Laurel Street to Remain Closed for Another Year.

June 17, 2021


on-Street Dining continues.

Aside from the decision to outsource the police and fire departments years ago, there is probably not a more prickly topic in San Carlos right now than the closure of Laurel Street in the main dining row. For those of you not familiar, to battle the negative effects of the prolonged shutdown due to COVID, the City moved quickly to shut down parts of Laurel Street to allow restaurants to seat patrons outside, thus allowing them to attempt to stay in business while adhering to the state and county guidelines to ensure social distancing.

The “experiment” proved to be wildly popular. Diners loved being able to sit outdoors — at least on those nights when the fog-driven wind didn't make it too unbearable. The ability to stroll down the middle of the street and choose from nearly a dozen bars and restaurants harkens to a European-style pedestrian plaza, and it resonated well with most of the residents that frequent Laurel Street. On the flip side, the non-restaurant business owners on Laurel Street who rely on drive-up customers have resisted the push to close Laurel in fear of losing business. It's a tough balance to strike, and there are certainly valid arguments on both sides of this issue.

Now that the State and County have opened back up largely to business as usual, the City Council has been tasked to decide what to do with the closure of Laurel Street — remove the parklets and tables and allow through traffic again on Laurel, extend the closure for a finite period of time, or make the closure permanent, thus making those blocks of Laurel a true pedestrian plaza.

This past Monday, the San Carlos City Council chose the second option and voted to extend the existing closure of Laurel Street for another full year until September 1 of 2022. The vote itself was very interesting because it contradicted two different recommendations by City Staff to terminate the program, and because the vote narrowly passed by a 3:2 margin. There's a good article in Climate Online that discusses the vote in more detail.

Personally, having lived on this area for over 50 years, I enjoy seeing progressive and intelligent change to downtown San Carlos. It wasn't long ago that the downtown literally shut down at 6PM when Woolworth's closed for the night. Now, it's a vibrant shopping and dining area that draws people (and tax revenue) in from different communities. The ability to dine outside is a fun and refreshing change to Laurel Street — especially on nights like this week when the weather is balmy.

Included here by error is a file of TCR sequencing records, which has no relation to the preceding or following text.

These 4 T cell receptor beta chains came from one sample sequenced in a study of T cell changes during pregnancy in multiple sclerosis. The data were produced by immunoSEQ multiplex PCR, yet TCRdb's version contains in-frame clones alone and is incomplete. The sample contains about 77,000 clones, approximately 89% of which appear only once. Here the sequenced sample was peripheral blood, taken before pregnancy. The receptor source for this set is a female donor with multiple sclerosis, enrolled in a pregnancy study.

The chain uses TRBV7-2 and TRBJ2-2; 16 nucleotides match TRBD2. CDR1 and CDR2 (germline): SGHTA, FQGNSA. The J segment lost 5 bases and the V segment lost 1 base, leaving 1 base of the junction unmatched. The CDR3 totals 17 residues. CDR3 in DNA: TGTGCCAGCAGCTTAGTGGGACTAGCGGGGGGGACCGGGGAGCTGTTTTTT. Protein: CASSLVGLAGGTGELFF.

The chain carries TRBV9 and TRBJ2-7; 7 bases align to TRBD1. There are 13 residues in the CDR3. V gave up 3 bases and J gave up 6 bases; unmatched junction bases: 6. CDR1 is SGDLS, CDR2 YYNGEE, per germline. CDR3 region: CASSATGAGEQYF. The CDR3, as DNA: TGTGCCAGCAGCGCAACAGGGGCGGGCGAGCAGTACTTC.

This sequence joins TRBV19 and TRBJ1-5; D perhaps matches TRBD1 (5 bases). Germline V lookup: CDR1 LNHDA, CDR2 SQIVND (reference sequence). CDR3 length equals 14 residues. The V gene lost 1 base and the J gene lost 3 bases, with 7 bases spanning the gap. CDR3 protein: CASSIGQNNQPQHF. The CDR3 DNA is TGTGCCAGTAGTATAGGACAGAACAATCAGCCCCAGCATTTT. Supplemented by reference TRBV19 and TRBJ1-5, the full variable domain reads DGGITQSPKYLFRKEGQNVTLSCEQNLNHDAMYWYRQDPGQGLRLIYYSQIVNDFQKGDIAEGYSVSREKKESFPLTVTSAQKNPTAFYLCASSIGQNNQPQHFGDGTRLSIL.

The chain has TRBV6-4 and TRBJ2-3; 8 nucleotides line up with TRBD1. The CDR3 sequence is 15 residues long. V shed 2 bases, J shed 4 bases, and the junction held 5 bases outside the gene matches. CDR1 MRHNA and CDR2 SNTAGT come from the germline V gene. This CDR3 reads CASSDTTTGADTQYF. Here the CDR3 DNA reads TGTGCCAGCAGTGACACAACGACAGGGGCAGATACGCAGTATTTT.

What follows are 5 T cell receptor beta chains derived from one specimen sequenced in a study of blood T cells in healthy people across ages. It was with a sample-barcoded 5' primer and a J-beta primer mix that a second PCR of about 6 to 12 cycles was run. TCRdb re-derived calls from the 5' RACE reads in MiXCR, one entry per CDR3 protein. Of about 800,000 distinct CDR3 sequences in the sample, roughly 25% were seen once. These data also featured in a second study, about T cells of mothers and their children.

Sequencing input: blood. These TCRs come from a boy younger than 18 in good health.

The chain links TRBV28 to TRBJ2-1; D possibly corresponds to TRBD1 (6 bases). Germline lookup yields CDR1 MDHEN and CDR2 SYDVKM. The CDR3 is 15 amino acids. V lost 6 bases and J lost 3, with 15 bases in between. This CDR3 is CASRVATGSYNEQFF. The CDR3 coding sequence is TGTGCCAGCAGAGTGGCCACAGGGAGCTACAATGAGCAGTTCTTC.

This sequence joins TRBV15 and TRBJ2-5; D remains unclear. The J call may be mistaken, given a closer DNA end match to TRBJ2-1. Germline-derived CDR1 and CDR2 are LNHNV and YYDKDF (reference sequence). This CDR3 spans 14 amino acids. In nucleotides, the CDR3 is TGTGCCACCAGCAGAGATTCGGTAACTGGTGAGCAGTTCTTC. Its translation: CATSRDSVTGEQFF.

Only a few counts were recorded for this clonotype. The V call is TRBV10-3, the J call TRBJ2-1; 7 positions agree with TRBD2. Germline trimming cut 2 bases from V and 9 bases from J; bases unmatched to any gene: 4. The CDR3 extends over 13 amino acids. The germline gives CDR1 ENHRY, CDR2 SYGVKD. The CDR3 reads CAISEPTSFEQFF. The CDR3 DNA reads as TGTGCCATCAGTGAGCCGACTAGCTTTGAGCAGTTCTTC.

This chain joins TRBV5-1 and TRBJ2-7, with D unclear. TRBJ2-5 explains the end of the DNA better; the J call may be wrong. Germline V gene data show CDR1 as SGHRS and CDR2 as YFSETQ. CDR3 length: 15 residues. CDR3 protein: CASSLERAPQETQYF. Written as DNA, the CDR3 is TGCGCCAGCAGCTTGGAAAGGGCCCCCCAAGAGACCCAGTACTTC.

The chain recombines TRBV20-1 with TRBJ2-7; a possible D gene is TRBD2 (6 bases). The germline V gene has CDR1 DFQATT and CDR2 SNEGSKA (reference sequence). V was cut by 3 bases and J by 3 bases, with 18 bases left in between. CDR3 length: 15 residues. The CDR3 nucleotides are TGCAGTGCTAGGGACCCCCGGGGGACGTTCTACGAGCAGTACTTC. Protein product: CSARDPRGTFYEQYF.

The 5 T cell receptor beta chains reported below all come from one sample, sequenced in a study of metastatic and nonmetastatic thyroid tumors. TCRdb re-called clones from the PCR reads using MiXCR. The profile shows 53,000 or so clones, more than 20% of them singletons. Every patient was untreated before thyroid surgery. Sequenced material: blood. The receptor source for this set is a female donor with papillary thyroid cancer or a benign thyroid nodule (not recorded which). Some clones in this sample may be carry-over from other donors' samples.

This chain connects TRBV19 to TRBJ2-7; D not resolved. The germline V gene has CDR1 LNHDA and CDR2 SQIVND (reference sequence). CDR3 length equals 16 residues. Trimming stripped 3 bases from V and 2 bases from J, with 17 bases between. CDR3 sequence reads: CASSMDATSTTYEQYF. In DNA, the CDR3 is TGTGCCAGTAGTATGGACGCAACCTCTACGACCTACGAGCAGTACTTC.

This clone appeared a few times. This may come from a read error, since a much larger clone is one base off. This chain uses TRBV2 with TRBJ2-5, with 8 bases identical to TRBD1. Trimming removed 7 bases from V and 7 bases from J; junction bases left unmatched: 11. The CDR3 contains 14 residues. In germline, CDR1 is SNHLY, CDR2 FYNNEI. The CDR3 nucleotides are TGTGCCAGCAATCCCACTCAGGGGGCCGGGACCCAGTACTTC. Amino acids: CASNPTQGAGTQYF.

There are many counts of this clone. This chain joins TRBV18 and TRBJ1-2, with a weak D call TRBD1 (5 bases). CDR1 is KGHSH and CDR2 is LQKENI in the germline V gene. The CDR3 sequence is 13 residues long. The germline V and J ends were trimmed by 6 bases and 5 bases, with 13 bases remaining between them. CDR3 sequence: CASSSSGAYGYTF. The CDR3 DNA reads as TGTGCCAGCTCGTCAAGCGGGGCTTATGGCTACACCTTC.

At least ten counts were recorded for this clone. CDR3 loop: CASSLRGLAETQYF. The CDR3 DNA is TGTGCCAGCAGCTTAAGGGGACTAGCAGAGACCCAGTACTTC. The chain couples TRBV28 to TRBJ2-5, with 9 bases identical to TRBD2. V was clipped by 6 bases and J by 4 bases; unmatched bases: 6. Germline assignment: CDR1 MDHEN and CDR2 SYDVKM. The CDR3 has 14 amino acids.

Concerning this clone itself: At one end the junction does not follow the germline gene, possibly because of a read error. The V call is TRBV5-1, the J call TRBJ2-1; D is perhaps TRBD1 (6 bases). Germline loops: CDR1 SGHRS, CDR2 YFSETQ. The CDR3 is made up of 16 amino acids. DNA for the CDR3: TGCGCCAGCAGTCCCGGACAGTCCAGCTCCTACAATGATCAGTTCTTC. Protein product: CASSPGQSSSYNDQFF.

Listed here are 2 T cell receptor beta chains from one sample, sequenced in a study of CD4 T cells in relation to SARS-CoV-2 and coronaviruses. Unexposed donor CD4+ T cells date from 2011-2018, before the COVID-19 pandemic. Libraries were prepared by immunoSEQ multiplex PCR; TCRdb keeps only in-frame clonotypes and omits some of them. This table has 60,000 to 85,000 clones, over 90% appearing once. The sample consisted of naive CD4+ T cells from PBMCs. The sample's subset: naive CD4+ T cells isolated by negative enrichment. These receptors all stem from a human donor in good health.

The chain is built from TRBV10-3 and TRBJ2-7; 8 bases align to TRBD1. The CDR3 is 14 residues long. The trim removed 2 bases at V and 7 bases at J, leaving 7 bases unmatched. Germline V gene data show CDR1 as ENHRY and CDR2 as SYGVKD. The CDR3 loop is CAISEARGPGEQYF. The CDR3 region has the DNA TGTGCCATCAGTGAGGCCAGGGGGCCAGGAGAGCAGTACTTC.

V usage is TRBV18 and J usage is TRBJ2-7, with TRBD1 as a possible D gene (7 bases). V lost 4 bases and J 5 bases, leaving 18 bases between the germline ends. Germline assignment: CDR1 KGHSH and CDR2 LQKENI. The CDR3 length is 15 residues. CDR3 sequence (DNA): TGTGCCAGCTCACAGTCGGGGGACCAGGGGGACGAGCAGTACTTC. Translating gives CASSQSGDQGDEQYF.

If this ultimately turns out to be a permanent change, San Carlos has the ability to do this the right way if they choose to spend the funds. By dramatically improving the landscaping, flow, and access for everyone (that means significantly improving handicapped access too), Laurel Street could become the future model for other communities along the Peninsula that are looking to jump start their downtown districts.

What do you think? Leave a comment below!

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  1. Kelly H on June 17, 2021 at 5:54 pm

    100% agree with the concept of a closed street, though I am uninformed and empathetic to retailers that might rely more on parking access to their storefronts. Perhaps additional foot traffic offsets more direct vehicle access.

  2. Daniel on June 17, 2021 at 8:12 pm

    Completely agree we should keep that part of Laurel 100% pedestrian. I’m sure most businesses will be benefited and the city itself will have a massive differentiator from other cities in the peninsula. Thus, making our city even more beautiful than it already is and more valuable. There are very few businesses that NEED cars to be able to park right at the door, and I can’t think of a single one on that part of Laurel. It’s in the best interest of the city and its people.

  3. David Arbeláez on May 28, 2022 at 10:51 pm

    Just a thought experiment: Let’s say Covid never happened and closing off this portion of Laurel, and adding outdoor dining was presented on a ballot with the rationale that it would help the community. I wonder how many people would vote Yes.

  4. Chuck Gillooley on May 30, 2022 at 8:19 pm

    That’s a very good question, and hard to predict what that answer would be. The same question applies to working from home — if Covid never happened, would there have been the push that we had toward remote work?

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